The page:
After a long period of rumor mongering, it would seem that Taiwan Semiconductor Manufacturing Company (TSMC), the world’s largest independent semiconductor foundry, is finally stealing Apple chip biz from rival Samsung. If a new report out of Taiwan is to be trusted, Apple has cut a long-term deal with TSMC to produce A-series chips for future iPhones, iPods and iPads built on TSMC’s 20-nanometer, 16-nanometer and 10-nanometer process technology.
If true, it’s the final nail in the coffin in the strained Apple-Samsung technology relationship. And good riddance, too, because Samsung will no longer be able to have a headstart of Apple’s future semiconductor solutions… Read More
By Christian Zibreg on Jun 13, 2013
There’s no escaping budget iPhone talk today. Reuters opened the morning discussion with a write-up calling for two large-screen iPhones in 2014 and citing sources insisting that an elusive less-pricey iPhone will get released later this year at a somewhat unbelievable price point of just $99.
Shortly after, the reliable Japanese blog Macotkara learned from its sources that the alleged budget iPhone will come in five colors borrowed from Apple’s iPhone 5 bumpers: black, white, pink, orange and blue. A Chinese newspaper now seemingly corroborates the chatter, writing that a bunch of Taiwanese suppliers are now shipping parts ahead of the handset assembly… Read More
By Christian Zibreg on Mar 14, 2013
Taiwan Semiconductor Manufacturing Company (TSMC), the world’s leading independent semiconductor foundry, is reportedly finalizing production designs for Apple’s in-house engineered A7 processor expected to power a 2014 wave of iPhone, iPad and iPod upgrades. If a new supply chain report is anything to go by, the chip will be fabbed on TSMC’s 20-nanometer process technology, reportedly moving into risk production in May-June, with volume shipments expected in the first quarter of 2014.
TSMC has long been speculated to enter Apple’s supply chain and become a manufacturer of the engine which powers iDevices. So far, Apple has fabbed all of its iDevice chips at Samsung’s plant in Austin, Texas. This is the first time TSMC has been reported as actually prepping to manufacture Apple’s next-gen A-series chip. Earlier this week, we heard that in addition to TSMC, Samsung and Intel are also vying for Apple chip contracts… Read More
By Christian Zibreg on Mar 12, 2013
Another report surfaced this morning that gives us more reasons to believe that Apple is indeed looking to diversify its chip making contracts which thus far have been an exclusive Samsung domain. The somewhat accurate Asian trade publication DigiTimes quoted “institutional investors” who believe that chip giant Intel has been contracted to produce about ten percent of Apple’s planned capacity for a next-generation iPhone and iPad processor, the A7 chip.
Moreover, Apple is apparently spreading those orders across Samsung, Intel and Taiwan Semiconductor Manufacturing Company (TSMC). Samsung will reportedly build about half of Apple’s A7 orders, TSMC should take care of an additional 40 percent while Intel will get the remaining ten percent of orders. Rumor mills have been reporting for at least a year that Apple has been looking to move its chip biz away from rival Samsung, which currently builds all iPhone, iPad and iPod processors at its Austin, Texas plant… Read More
By Christian Zibreg on Mar 11, 2013
Apple’s contract manufacturer Hon Hai Precision Industry – also know in the Western world as the controversial Foxconn – and Taiwan Semiconductor Manufacturing Company (TSMC), the world’s largest independent semiconductor foundry, will each add 5,000 new jobs just as Apple is conveniently expected to refresh its existing product families and possibly venture into the HD TV and smartwatch markets. If true, the report could also explain “the worst February” Topeka Capital has seen in terms of Apple’s supply chain procurement of components… Read More
By Cody Lee on Mar 8, 2013
If Bloomberg, The Wall Street Journal, and oh, I don’t know, about a dozen other outlets are to be believed, Apple is going to introduce a lower-cost iPhone this year. It’s said to feature a hybrid metal/plastic shell, and retail for less than $300.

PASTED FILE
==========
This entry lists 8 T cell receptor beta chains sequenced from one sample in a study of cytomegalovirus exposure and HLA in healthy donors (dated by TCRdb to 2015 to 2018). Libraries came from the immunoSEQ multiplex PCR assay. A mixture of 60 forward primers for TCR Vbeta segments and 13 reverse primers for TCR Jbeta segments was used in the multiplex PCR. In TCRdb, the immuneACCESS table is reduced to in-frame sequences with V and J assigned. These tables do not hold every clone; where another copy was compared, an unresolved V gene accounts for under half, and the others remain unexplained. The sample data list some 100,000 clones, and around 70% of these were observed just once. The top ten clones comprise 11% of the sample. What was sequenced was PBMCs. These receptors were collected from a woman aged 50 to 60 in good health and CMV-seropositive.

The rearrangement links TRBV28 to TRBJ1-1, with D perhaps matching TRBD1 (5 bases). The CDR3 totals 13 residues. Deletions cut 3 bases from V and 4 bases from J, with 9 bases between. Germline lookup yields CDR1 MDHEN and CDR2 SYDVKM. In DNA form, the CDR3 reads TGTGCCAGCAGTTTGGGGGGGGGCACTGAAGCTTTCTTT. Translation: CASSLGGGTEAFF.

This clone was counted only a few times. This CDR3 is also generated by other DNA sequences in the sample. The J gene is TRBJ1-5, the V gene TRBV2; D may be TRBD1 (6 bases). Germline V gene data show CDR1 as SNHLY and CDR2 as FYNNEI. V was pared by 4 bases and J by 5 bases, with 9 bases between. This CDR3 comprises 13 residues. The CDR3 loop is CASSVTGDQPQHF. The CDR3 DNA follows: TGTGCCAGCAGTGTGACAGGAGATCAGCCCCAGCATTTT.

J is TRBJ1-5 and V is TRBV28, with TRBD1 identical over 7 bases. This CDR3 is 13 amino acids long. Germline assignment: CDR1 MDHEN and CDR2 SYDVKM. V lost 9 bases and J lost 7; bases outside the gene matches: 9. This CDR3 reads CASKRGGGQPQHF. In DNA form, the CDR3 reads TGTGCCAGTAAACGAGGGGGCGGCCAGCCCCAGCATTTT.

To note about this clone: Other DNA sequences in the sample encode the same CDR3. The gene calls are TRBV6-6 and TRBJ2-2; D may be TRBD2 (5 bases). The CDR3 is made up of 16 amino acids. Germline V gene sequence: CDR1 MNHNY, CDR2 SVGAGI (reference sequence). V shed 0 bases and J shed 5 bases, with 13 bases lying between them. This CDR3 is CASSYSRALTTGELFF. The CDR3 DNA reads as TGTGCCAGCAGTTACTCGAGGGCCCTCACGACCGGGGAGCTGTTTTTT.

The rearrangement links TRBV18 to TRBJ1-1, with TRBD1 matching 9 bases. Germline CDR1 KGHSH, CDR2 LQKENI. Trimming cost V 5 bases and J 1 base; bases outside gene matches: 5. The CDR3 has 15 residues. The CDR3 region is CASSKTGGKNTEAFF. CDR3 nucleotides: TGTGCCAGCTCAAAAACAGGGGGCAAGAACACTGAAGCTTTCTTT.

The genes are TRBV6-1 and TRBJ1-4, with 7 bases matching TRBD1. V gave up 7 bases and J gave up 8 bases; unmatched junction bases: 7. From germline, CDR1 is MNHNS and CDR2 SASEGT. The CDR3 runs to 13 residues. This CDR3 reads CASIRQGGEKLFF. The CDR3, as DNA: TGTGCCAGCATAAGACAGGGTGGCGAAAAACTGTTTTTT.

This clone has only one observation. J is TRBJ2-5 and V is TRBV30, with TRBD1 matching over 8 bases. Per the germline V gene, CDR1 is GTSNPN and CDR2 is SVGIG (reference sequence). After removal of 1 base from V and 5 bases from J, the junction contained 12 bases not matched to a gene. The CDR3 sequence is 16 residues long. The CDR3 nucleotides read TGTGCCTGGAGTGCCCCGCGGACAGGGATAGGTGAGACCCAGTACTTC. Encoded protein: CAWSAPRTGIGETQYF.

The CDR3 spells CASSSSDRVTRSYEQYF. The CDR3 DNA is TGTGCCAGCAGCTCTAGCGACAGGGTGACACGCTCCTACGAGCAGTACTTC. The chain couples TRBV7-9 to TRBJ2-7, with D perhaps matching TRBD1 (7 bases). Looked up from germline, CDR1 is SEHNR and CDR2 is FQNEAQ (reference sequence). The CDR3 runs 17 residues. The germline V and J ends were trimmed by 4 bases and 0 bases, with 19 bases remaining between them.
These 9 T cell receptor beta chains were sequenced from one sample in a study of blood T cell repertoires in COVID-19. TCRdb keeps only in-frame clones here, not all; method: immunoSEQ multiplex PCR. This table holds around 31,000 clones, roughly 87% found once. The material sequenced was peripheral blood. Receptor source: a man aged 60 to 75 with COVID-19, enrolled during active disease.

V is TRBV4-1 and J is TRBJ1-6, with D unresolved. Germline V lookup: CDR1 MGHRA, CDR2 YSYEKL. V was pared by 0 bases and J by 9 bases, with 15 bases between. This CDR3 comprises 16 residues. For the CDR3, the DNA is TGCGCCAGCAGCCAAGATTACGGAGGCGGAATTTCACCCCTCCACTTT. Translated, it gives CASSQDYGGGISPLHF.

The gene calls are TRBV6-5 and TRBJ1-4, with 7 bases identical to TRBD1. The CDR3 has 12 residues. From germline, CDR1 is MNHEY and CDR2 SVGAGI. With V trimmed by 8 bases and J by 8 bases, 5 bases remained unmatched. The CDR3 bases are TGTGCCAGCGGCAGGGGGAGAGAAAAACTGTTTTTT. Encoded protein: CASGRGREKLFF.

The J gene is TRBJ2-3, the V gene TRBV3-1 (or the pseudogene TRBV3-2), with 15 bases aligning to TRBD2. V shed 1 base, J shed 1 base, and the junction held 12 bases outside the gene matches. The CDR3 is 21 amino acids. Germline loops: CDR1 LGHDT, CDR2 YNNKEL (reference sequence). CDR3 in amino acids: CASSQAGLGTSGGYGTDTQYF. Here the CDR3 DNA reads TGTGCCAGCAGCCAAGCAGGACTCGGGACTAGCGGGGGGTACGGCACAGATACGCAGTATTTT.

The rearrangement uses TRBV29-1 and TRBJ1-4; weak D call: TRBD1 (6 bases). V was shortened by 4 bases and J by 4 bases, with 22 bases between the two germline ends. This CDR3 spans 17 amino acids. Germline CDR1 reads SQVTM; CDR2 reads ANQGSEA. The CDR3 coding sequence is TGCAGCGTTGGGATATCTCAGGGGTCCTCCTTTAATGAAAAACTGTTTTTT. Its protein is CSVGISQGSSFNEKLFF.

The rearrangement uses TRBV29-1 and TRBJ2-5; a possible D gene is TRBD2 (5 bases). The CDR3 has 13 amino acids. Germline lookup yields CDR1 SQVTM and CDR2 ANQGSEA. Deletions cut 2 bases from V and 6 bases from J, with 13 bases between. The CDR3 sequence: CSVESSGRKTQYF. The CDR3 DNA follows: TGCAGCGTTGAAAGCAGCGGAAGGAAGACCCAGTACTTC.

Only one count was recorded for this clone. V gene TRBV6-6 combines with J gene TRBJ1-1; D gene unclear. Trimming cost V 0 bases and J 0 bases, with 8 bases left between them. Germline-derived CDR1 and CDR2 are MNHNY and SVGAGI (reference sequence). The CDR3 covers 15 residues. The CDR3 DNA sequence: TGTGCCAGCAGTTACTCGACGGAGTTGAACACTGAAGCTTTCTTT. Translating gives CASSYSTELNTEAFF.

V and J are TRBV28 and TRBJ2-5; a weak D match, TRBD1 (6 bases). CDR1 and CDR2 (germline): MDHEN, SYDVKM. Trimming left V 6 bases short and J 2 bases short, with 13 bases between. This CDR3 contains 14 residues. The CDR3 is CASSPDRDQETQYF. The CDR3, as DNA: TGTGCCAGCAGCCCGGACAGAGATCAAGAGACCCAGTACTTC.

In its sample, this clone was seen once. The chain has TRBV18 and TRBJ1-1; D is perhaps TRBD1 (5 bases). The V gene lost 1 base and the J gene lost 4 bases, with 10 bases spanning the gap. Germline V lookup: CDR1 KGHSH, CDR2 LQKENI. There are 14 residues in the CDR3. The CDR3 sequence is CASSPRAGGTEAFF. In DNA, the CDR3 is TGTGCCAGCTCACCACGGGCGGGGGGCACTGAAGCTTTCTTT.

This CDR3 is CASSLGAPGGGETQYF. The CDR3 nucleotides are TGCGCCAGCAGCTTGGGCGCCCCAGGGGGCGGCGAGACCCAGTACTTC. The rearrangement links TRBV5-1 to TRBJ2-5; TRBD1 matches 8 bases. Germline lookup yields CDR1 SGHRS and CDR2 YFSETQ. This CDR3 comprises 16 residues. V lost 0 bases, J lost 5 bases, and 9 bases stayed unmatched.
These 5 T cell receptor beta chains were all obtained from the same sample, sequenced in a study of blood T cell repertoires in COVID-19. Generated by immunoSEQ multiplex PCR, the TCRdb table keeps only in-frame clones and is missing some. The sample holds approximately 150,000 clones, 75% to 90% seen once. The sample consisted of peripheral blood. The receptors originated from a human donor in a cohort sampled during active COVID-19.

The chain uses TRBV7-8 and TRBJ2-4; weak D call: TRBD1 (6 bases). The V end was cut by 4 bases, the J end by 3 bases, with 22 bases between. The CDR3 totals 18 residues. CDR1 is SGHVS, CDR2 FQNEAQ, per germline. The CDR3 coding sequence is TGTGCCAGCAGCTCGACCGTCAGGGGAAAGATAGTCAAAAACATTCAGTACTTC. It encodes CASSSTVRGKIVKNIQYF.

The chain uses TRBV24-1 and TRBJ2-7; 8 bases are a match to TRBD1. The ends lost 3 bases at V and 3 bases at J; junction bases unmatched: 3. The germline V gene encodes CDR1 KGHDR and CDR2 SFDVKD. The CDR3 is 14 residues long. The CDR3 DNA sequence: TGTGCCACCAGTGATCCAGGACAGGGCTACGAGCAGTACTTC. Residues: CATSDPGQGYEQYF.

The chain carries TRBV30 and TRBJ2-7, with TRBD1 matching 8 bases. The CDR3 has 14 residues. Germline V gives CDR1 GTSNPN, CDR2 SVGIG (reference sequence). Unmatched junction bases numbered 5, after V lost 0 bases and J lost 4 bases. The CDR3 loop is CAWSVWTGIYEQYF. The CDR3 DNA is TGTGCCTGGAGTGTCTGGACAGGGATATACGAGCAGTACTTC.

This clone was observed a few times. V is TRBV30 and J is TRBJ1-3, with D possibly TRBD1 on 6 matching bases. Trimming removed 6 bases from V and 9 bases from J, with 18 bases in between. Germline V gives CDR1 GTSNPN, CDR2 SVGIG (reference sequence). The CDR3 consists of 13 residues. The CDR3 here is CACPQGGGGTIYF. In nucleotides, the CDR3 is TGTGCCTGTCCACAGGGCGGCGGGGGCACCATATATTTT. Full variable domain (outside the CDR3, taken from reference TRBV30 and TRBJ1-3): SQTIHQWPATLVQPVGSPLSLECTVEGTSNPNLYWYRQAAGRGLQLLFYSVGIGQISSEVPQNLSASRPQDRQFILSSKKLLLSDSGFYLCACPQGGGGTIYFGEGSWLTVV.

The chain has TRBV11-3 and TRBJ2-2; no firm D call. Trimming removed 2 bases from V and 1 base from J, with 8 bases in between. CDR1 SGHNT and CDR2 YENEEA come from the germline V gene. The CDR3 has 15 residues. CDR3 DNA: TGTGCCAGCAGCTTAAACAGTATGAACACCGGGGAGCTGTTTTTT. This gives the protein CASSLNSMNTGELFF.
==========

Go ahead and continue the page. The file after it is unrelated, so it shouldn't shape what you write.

Outside of those few details, though, we know very little about the handset. But a new report out of China this morning allegedly has new intel on the device, claiming it will use a Qualcomm-made SoC and go into production next month… Read More
By Christian Zibreg on Jan 22, 2013
Morris Chang, Chairman and CEO of the world’s largest semiconductor foundry, Taiwan Semiconductor Manufacturing Company (TSMC), said in a recent earnings call that his company’s 20 nanometer process technology will outsell the existing 28 nanometer tech in its first two years. “Enough discussions have taken place, with enough customers who have large requirements (on 20nm), to lead us to believe that the volume will be very large”, he said without specifically mentioning Apple.
Of course, TSMC also makes chips for Qualcomm, Nvidia and other tech giants, but recently rumors have swirled that Apple is about to drop Samsung as a chip supplier and turn to TSMC, which will invest $9 billion this year while spending even more in capital expenditure in 2014 as it moves toward the more advanced 20nm and 16nm process technologies… Read More
By Christian Zibreg on Jan 18, 2013
Following up on talk that Taiwan Semiconductor Manufacturing Company (TSMC) is prepping to manufacture Apple’s A6X processor and whispers of Tim Cook & Co. negotiating a deal with the foundry to make mobile chips for iOS devices on its 20 nanometer process technology, China Times now quotes Chairman and CEO Morris Chang’s words that TSMC is close to achieving a hundred percent market share on its 28nm process technology.
But why have TSCM’s wafer shipments all of a sudden tripled, allowing it to achieve a virtual monopoly on the 28nm silicon? That’s where the Apple link comes into full view…
By Christian Zibreg on Jan 16, 2013
Samsung for the time being remains an exclusive maker of the Apple-designed engine that powers iPhones, iPads and iPods. Apple’s chips are being fabbed on Samsung’s High-κ metal gate 32 nanometer process at its $14 billion semiconductor plant in Austin, Texas. But not for any much longer.
We’ve been hearing lots of rumors lately that rival Taiwan Semiconductor Manufacturing Company (TSMC), the world’s largest independent semiconductor foundry, has entered Apple’s supply chain with trial production of Apple’s A6X processor.
As the iPhone maker is reportedly accelerating plans to make a jump to TSMC for all of its mobile chips, now comes word that the Taiwan foundry will pretty soon start building on its 20 nanometer process technology a next-gen processor for a “breakthrough” Apple device… Read More